Forty years ago the Watergate scandal deeply wounded Americans’ faith in government. Since then, good-government reformers and big-government opponents have been on a shared mission to make everything transparent. The problem is that too much light is scaring Congressmen away from making the tough choices necessary to govern in the national interest. It’s no secret that the backrooms are where things get done and where politicians can collaborate without reprisal. In City of Rivals, Grumet boldly argues that the answer lies in harnessing partisanship, not spinning in its mud.
America is once again gripped by fear that we are falling behind and fast. Unlike the Soviet threat that shook our nation a half century ago, the menace today is homegrown. On issues of national importance, the two parties in Congress appear incapable of working together. Whether the threat is competition from China, crumbling infrastructure, or rising debt, Washington’s legitimacy to govern and capacity to solve problems are in doubt.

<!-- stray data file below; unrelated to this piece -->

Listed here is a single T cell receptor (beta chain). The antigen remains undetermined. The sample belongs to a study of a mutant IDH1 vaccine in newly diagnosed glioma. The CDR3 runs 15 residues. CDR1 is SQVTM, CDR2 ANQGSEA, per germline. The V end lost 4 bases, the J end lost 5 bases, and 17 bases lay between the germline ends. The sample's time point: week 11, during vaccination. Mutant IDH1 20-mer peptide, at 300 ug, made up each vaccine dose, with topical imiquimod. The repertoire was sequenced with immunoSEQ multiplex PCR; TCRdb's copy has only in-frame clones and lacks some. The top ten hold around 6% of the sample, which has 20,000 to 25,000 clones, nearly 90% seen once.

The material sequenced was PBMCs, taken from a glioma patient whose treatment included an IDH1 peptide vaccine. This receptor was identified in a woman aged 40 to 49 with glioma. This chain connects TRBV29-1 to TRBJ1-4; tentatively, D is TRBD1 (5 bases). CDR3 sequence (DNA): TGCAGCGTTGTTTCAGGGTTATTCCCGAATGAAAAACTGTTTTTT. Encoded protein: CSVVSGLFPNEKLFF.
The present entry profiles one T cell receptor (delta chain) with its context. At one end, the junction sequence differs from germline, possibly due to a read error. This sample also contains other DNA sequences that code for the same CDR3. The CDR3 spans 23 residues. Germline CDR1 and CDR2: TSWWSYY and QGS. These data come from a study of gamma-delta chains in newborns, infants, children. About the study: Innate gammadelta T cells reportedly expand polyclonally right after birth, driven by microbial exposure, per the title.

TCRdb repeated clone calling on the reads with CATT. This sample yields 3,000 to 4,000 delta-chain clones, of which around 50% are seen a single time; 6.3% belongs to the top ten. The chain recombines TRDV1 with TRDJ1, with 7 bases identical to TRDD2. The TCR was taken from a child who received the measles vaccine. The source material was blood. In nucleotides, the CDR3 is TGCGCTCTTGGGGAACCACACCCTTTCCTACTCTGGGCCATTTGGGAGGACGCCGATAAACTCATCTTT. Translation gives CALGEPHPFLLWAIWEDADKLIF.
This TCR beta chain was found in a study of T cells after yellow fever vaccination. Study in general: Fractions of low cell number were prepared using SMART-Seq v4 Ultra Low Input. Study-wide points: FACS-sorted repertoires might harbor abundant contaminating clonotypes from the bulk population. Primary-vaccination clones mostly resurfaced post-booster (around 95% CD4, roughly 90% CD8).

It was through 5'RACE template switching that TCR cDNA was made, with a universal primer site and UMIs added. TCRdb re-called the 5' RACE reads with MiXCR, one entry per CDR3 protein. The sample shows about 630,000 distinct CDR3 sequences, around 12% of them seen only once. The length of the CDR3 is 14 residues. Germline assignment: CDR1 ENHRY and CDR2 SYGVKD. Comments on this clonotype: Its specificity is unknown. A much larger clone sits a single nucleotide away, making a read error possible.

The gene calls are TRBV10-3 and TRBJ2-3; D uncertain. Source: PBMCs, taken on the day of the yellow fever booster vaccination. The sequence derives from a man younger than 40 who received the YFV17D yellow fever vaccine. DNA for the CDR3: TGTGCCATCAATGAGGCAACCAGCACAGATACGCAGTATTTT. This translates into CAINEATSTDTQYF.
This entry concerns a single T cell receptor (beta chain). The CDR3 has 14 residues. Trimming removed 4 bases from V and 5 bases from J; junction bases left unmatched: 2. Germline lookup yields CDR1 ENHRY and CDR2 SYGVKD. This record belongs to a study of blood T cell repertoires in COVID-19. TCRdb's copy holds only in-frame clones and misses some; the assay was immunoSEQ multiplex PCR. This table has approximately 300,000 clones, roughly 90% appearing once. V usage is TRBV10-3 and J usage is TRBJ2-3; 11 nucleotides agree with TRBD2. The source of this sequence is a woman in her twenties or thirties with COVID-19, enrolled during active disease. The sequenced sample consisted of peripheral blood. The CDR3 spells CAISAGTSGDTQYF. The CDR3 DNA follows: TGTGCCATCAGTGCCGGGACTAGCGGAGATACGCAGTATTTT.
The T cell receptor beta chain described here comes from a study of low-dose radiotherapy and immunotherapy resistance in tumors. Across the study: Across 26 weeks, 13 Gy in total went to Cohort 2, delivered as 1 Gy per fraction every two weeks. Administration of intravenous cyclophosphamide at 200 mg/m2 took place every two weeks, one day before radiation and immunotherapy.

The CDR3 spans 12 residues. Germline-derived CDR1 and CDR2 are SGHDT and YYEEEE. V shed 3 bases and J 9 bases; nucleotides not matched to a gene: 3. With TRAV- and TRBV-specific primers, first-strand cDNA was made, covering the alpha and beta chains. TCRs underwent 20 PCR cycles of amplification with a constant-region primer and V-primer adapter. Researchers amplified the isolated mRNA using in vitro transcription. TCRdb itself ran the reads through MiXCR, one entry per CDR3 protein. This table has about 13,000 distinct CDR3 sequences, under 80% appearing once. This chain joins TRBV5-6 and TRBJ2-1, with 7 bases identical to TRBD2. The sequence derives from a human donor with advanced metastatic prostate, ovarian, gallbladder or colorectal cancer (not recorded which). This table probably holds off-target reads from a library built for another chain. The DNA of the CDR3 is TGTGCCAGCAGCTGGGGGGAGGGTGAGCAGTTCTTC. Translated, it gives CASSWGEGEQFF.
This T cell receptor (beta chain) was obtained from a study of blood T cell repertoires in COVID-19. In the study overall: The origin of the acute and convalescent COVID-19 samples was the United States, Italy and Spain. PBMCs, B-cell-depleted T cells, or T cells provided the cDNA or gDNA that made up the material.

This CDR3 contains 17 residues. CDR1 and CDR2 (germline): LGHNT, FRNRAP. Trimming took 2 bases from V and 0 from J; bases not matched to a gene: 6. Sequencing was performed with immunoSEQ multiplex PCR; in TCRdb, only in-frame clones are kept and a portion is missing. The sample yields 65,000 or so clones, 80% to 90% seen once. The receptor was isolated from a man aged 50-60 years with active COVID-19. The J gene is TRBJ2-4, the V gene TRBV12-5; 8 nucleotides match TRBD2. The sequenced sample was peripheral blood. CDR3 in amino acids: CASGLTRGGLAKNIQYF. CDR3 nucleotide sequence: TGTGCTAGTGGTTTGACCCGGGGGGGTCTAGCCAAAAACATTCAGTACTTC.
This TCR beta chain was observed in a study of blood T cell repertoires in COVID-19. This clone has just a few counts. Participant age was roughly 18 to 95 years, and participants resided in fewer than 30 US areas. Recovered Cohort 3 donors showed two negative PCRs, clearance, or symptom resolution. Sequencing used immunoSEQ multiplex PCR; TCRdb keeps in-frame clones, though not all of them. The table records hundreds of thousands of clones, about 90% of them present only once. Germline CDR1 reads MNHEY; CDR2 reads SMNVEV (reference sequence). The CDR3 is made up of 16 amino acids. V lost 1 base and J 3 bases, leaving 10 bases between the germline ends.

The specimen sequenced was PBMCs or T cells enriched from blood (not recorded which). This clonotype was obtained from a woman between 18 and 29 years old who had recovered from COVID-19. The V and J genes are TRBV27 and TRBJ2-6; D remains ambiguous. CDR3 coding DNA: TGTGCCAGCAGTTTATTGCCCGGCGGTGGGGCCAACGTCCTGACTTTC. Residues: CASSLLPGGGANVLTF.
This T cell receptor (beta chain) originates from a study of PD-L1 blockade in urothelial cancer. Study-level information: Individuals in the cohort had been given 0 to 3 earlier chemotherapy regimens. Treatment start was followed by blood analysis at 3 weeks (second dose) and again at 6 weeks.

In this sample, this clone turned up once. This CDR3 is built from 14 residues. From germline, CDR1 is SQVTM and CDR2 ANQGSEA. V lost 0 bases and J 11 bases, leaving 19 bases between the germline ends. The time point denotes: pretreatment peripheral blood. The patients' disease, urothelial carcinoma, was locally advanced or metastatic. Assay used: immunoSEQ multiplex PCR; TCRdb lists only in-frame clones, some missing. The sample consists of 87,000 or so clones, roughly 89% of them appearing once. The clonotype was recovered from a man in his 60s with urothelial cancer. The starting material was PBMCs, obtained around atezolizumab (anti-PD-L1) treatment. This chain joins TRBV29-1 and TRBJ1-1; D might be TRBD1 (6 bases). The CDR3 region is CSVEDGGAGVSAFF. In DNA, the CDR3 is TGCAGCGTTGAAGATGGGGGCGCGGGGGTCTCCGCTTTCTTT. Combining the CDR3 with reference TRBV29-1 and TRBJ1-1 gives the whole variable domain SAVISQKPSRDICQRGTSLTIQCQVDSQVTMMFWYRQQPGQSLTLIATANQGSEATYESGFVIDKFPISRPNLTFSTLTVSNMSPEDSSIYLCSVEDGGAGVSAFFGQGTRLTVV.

The Bipartisan Policy Center’s president, Jason Grumet, tackles this issue head-on by challenging the conventional diagnosis of the current gridlock. Rather than lamenting our differences, Grumet offers practical steps to govern a polarized nation, and he explores the unintended consequences of past reform movements. It’sa must-read for all who care about our country’s future.